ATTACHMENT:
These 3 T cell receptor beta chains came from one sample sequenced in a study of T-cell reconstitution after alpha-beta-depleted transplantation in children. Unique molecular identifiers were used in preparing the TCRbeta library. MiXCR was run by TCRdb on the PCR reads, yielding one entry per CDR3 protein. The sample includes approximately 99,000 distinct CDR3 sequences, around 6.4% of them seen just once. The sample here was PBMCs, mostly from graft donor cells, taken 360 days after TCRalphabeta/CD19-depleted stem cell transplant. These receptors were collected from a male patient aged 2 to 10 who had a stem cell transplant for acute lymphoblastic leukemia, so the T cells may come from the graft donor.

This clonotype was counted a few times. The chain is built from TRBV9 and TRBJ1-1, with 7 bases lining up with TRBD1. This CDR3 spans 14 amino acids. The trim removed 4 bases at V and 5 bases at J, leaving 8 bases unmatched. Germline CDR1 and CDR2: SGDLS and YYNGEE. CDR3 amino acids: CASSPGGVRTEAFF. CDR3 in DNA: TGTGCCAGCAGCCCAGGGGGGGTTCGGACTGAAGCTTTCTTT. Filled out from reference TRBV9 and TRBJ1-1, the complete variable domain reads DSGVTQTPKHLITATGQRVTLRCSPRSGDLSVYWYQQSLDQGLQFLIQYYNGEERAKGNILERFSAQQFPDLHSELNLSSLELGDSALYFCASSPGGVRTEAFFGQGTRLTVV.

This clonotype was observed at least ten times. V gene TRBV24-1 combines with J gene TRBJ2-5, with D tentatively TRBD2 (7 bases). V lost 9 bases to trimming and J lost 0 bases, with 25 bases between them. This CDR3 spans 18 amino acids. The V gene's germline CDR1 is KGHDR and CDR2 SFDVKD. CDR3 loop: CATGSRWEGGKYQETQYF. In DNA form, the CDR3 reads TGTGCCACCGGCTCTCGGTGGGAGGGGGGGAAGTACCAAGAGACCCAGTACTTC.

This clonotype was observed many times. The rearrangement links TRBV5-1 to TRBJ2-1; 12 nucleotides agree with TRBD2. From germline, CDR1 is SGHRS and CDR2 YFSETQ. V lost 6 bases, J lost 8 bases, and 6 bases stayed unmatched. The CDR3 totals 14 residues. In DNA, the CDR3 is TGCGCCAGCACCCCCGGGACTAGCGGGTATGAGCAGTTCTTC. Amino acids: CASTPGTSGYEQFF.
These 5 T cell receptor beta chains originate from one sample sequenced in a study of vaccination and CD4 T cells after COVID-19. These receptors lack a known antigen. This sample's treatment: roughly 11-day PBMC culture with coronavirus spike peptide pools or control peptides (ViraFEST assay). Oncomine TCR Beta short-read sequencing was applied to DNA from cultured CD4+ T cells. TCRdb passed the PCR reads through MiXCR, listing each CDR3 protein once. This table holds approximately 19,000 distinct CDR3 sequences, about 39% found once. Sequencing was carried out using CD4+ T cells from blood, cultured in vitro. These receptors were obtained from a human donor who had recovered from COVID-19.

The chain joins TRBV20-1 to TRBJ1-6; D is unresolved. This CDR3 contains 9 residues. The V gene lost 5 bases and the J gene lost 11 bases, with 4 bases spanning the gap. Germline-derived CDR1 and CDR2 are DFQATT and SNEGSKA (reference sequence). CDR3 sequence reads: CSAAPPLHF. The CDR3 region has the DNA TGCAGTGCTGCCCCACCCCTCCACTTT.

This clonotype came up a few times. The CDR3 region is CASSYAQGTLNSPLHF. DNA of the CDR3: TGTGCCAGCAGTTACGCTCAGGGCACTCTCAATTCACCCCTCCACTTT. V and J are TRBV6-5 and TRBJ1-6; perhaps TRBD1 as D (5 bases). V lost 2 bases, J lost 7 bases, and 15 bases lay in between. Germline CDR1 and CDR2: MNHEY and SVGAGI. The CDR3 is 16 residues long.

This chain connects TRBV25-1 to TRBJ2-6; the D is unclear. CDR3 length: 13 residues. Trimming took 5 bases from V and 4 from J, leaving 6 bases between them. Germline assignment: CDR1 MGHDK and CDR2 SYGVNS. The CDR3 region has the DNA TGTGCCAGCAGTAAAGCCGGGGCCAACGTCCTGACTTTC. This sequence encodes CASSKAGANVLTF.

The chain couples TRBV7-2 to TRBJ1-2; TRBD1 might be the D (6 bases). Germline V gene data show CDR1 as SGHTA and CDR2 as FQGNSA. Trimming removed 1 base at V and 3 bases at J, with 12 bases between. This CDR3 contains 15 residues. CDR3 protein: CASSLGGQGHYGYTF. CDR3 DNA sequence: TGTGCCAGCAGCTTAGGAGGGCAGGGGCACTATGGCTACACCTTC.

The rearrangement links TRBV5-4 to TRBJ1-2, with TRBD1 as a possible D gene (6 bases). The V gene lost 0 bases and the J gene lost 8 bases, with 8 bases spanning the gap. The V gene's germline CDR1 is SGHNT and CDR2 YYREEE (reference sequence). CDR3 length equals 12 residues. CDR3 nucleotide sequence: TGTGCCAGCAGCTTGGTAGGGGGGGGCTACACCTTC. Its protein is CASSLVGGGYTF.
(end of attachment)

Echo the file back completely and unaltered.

These 3 T cell receptor beta chains came from one sample sequenced in a study of T-cell reconstitution after alpha-beta-depleted transplantation in children. Unique molecular identifiers were used in preparing the TCRbeta library. MiXCR was run by TCRdb on the PCR reads, yielding one entry per CDR3 protein. The sample includes approximately 99,000 distinct CDR3 sequences, around 6.4% of them seen just once. The sample here was PBMCs, mostly from graft donor cells, taken 360 days after TCRalphabeta/CD19-depleted stem cell transplant. These receptors were collected from a male patient aged 2 to 10 who had a stem cell transplant for acute lymphoblastic leukemia, so the T cells may come from the graft donor.

This clonotype was counted a few times. The chain is built from TRBV9 and TRBJ1-1, with 7 bases lining up with TRBD1. This CDR3 spans 14 amino acids. The trim removed 4 bases at V and 5 bases at J, leaving 8 bases unmatched. Germline CDR1 and CDR2: SGDLS and YYNGEE. CDR3 amino acids: CASSPGGVRTEAFF. CDR3 in DNA: TGTGCCAGCAGCCCAGGGGGGGTTCGGACTGAAGCTTTCTTT. Filled out from reference TRBV9 and TRBJ1-1, the complete variable domain reads DSGVTQTPKHLITATGQRVTLRCSPRSGDLSVYWYQQSLDQGLQFLIQYYNGEERAKGNILERFSAQQFPDLHSELNLSSLELGDSALYFCASSPGGVRTEAFFGQGTRLTVV.

This clonotype was observed at least ten times. V gene TRBV24-1 combines with J gene TRBJ2-5, with D tentatively TRBD2 (7 bases). V lost 9 bases to trimming and J lost 0 bases, with 25 bases between them. This CDR3 spans 18 amino acids. The V gene's germline CDR1 is KGHDR and CDR2 SFDVKD. CDR3 loop: CATGSRWEGGKYQETQYF. In DNA form, the CDR3 reads TGTGCCACCGGCTCTCGGTGGGAGGGGGGGAAGTACCAAGAGACCCAGTACTTC.

This clonotype was observed many times. The rearrangement links TRBV5-1 to TRBJ2-1; 12 nucleotides agree with TRBD2. From germline, CDR1 is SGHRS and CDR2 YFSETQ. V lost 6 bases, J lost 8 bases, and 6 bases stayed unmatched. The CDR3 totals 14 residues. In DNA, the CDR3 is TGCGCCAGCACCCCCGGGACTAGCGGGTATGAGCAGTTCTTC. Amino acids: CASTPGTSGYEQFF.
These 5 T cell receptor beta chains originate from one sample sequenced in a study of vaccination and CD4 T cells after COVID-19. These receptors lack a known antigen. This sample's treatment: roughly 11-day PBMC culture with coronavirus spike peptide pools or control peptides (ViraFEST assay). Oncomine TCR Beta short-read sequencing was applied to DNA from cultured CD4+ T cells. TCRdb passed the PCR reads through MiXCR, listing each CDR3 protein once. This table holds approximately 19,000 distinct CDR3 sequences, about 39% found once. Sequencing was carried out using CD4+ T cells from blood, cultured in vitro. These receptors were obtained from a human donor who had recovered from COVID-19.

The chain joins TRBV20-1 to TRBJ1-6; D is unresolved. This CDR3 contains 9 residues. The V gene lost 5 bases and the J gene lost 11 bases, with 4 bases spanning the gap. Germline-derived CDR1 and CDR2 are DFQATT and SNEGSKA (reference sequence). CDR3 sequence reads: CSAAPPLHF. The CDR3 region has the DNA TGCAGTGCTGCCCCACCCCTCCACTTT.

This clonotype came up a few times. The CDR3 region is CASSYAQGTLNSPLHF. DNA of the CDR3: TGTGCCAGCAGTTACGCTCAGGGCACTCTCAATTCACCCCTCCACTTT. V and J are TRBV6-5 and TRBJ1-6; perhaps TRBD1 as D (5 bases). V lost 2 bases, J lost 7 bases, and 15 bases lay in between. Germline CDR1 and CDR2: MNHEY and SVGAGI. The CDR3 is 16 residues long.

This chain connects TRBV25-1 to TRBJ2-6; the D is unclear. CDR3 length: 13 residues. Trimming took 5 bases from V and 4 from J, leaving 6 bases between them. Germline assignment: CDR1 MGHDK and CDR2 SYGVNS. The CDR3 region has the DNA TGTGCCAGCAGTAAAGCCGGGGCCAACGTCCTGACTTTC. This sequence encodes CASSKAGANVLTF.

The chain couples TRBV7-2 to TRBJ1-2; TRBD1 might be the D (6 bases). Germline V gene data show CDR1 as SGHTA and CDR2 as FQGNSA. Trimming removed 1 base at V and 3 bases at J, with 12 bases between. This CDR3 contains 15 residues. CDR3 protein: CASSLGGQGHYGYTF. CDR3 DNA sequence: TGTGCCAGCAGCTTAGGAGGGCAGGGGCACTATGGCTACACCTTC.

The rearrangement links TRBV5-4 to TRBJ1-2, with TRBD1 as a possible D gene (6 bases). The V gene lost 0 bases and the J gene lost 8 bases, with 8 bases spanning the gap. The V gene's germline CDR1 is SGHNT and CDR2 YYREEE (reference sequence). CDR3 length equals 12 residues. CDR3 nucleotide sequence: TGTGCCAGCAGCTTGGTAGGGGGGGGCTACACCTTC. Its protein is CASSLVGGGYTF.